Karen: You’re shivering. Are you cold?
Thomas: No, I’m fine. In fact, I think dying is the best thing that will ever happen to me. [!!!!!!!]
[Karen starts crying.]
Thomas: Do you love me, Karen?
Karen: Yes, I do.
Thomas: Then when it’s time, will you help me die?
I mean, I’ve heard of la petite mort, but this is ridiculous! Karen’s plot seemed to be headed for a lot of sad baths and psychoanalysis, but it got a lot better when Thomas’s son, who is doing his best Ryan Phillippe in Cruel Intentions impression, starts falling in love with her. Most of Mistresses is about the central four women being solicited for sex directly or indirectly every waking hour (there is no unrequited love; that’s one of the perks of being a Mistress), so the only way it’s actually exciting is when the solicitor is half the woman’s age, or, in Joslyn’s case, A CUTE LESBIAN PLAYED BY SHANNYN SOSSAMON! (Sorry, I buried the lede there, I know.)
Alyssa Milano is the ostensible star of the show, the biggest name among the four leads, and the one most noticeably pushing 40. She calls herself an old lady, but she’s still sexually viable — it’s her husband who is biologically not up to the task of reproduction (and who is definitely sleeping with the busty hostess at his restaurant). It seems particularly British to have a show about four women nearing their forties and still ready and rarin’ for sexual escapades with nary a cougar joke in sight. Maybe I watched too much of the British Skins, where all the parents were horny, irresponsible rabbits with very little interest in parenting. Joslyn is supposed to be younger than the others (and Alyssa Milano’s sister, I think?), but Macallan, the actress who plays her, is the only one of the four whose date of birth has been mysteriously wiped from the Internet. Even if there are starting to be more roles in Hollywood for women over 30, that’s probably little consolation for a TV actress celebrating her 32nd birthday.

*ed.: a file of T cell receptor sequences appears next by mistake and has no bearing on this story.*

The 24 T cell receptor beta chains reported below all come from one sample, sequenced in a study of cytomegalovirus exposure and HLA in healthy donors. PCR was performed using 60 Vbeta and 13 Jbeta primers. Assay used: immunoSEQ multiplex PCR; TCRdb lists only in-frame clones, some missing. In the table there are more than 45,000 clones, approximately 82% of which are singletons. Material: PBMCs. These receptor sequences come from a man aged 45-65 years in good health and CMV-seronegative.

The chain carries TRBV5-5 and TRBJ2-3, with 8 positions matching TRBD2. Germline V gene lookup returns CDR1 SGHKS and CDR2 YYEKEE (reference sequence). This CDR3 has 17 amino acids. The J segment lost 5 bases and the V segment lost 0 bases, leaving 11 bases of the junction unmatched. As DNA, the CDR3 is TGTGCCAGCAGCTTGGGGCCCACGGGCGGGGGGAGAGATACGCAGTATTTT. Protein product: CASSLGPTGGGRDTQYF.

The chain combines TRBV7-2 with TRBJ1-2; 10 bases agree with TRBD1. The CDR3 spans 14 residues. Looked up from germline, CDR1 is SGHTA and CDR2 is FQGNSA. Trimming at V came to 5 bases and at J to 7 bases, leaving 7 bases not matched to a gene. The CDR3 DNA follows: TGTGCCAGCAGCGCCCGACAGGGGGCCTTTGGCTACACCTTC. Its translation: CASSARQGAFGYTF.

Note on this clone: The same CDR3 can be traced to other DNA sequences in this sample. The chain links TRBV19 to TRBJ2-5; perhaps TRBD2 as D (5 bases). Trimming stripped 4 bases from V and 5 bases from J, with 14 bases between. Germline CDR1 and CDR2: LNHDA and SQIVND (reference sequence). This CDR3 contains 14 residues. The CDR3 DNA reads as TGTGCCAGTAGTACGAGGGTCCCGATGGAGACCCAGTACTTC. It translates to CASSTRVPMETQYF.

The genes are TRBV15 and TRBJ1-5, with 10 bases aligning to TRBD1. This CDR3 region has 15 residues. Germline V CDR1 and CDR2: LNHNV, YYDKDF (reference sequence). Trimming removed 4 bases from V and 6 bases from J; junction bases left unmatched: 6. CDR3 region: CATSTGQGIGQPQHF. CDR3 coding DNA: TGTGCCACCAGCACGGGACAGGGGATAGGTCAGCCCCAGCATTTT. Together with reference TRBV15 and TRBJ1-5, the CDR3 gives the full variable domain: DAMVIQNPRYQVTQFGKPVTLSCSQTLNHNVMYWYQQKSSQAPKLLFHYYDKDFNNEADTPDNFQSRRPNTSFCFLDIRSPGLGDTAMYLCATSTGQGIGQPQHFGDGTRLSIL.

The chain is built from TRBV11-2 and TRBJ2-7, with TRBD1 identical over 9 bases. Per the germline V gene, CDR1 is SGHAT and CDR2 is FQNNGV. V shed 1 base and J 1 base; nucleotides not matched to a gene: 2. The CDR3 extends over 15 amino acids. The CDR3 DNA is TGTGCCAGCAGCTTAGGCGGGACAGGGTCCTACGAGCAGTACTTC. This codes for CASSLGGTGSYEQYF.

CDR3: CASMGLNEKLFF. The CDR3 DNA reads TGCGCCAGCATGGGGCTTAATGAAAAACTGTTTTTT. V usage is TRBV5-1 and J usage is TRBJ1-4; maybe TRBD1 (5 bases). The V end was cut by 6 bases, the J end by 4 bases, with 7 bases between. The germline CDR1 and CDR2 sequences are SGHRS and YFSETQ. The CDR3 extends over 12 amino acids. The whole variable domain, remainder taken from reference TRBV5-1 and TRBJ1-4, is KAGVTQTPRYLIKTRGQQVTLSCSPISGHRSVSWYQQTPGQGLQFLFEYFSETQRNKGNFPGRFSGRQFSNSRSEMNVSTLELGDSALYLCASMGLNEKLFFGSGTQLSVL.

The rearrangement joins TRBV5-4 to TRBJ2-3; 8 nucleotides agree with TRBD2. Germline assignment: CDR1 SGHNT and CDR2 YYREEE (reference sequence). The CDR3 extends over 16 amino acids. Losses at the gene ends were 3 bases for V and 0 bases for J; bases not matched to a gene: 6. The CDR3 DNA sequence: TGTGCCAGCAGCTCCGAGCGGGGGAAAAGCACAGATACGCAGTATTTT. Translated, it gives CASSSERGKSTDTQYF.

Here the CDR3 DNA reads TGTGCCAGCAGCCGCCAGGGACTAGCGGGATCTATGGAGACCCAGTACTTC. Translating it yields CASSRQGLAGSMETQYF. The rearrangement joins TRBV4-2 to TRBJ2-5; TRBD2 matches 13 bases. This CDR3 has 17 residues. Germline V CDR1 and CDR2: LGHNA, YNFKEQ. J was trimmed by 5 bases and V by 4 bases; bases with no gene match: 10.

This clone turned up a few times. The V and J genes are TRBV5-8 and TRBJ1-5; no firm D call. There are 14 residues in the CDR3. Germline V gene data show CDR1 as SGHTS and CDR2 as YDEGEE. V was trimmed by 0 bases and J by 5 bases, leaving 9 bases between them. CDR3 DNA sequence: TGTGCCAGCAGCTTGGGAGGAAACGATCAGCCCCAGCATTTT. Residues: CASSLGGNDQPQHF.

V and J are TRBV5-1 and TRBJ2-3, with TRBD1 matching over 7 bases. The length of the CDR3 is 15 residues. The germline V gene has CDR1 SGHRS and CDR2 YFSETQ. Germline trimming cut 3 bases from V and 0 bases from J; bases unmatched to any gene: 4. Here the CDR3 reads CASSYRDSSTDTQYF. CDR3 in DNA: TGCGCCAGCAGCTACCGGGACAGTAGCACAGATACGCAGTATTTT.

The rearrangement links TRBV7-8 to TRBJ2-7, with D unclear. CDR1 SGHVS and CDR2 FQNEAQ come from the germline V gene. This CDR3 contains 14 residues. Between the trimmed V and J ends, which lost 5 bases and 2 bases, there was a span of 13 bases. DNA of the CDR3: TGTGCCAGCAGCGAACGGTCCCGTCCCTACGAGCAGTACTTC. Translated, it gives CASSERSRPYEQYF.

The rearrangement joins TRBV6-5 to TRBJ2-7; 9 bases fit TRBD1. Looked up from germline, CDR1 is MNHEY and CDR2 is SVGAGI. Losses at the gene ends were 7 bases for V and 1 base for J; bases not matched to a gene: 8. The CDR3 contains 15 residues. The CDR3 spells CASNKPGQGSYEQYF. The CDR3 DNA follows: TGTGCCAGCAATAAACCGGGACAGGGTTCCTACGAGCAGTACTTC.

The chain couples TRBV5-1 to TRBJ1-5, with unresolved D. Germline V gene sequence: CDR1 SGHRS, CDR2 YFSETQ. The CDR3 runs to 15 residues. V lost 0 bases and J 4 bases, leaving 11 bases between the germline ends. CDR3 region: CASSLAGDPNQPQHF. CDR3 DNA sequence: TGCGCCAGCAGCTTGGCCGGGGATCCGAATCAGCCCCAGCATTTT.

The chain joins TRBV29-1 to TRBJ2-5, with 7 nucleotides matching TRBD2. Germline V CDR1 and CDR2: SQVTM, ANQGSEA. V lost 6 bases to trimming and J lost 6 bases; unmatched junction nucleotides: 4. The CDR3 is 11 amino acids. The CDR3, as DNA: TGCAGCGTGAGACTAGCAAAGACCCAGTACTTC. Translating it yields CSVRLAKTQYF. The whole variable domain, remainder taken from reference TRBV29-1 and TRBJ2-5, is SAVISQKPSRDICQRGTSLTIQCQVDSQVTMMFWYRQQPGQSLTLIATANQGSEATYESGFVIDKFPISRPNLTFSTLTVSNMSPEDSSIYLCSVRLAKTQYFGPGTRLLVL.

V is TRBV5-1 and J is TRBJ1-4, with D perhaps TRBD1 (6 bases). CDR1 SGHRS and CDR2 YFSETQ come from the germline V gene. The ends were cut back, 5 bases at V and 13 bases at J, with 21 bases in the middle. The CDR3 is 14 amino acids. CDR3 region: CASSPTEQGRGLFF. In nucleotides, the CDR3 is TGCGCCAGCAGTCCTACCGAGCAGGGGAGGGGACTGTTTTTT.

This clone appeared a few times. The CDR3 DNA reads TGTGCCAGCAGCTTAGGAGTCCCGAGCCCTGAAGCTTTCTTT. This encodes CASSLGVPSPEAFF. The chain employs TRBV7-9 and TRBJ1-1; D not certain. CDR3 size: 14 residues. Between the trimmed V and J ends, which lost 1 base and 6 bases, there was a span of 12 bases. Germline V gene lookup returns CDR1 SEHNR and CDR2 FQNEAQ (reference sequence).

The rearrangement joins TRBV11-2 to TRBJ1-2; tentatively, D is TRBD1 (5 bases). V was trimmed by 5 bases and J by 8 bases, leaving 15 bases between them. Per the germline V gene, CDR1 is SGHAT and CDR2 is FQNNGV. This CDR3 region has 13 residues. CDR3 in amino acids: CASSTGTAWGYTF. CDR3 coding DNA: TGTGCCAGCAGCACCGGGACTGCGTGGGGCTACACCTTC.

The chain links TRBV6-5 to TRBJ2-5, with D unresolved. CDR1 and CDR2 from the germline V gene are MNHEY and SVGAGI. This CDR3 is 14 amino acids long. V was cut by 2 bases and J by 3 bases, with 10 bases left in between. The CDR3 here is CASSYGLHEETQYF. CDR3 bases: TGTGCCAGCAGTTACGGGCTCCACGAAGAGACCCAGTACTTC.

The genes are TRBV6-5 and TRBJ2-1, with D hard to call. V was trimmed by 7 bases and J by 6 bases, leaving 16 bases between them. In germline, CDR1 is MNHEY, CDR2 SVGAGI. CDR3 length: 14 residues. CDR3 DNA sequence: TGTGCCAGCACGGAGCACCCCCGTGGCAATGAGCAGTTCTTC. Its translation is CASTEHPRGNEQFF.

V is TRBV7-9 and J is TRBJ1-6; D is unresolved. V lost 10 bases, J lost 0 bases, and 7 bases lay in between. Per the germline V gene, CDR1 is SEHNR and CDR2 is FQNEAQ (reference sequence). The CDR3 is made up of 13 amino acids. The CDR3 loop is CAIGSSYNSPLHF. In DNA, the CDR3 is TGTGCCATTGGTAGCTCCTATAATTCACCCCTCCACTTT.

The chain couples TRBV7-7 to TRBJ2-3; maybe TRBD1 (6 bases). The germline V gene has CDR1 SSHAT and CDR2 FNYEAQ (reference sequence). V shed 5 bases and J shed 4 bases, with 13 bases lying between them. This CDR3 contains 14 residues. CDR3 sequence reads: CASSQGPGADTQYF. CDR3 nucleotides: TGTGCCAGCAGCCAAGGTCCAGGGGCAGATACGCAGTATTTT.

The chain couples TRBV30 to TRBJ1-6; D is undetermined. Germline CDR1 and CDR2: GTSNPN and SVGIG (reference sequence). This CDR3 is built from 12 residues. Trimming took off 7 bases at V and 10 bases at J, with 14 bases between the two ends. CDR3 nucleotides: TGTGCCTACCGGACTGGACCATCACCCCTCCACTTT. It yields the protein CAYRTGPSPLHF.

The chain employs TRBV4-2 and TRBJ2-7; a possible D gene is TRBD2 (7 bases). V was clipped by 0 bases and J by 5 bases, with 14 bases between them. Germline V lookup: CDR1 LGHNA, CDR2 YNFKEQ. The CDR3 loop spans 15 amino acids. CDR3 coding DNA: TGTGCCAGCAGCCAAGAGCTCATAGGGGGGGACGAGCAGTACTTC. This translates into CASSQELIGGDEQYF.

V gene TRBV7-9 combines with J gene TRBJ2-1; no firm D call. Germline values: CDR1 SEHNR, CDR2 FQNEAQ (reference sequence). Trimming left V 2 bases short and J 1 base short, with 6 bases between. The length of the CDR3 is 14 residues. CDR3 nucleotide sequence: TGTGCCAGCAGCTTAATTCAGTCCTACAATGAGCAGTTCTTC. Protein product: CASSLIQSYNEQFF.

It’s commendable that Mistresses has a multicultural, non-twentysomething set of leads being promoted as sex symbols, but the season premiere got a measly 1.2 million viewers in the 18-to-49 demo, so this will probably be a fluke. Though superficially it seemed like a logical show to run after The Bachelorette, the title was probably a tawdry turnoff for its marriage-and-family-values-obsessed core audience, who are interested in watching a female heroine be inundated by suitors as long as she’s in her mid-twenties and is very judicious about who she lets into her fantasy suite. Des Hartsock is alone in a sea of men, with only Chris Harrison for a confidant, cut off from any female support. And this time after that (mostly) chaste process is over, there will be no after-party. The Bachelor Pad is shuttered, and I’m pretty sure the Mistresses will be asked to move out as well.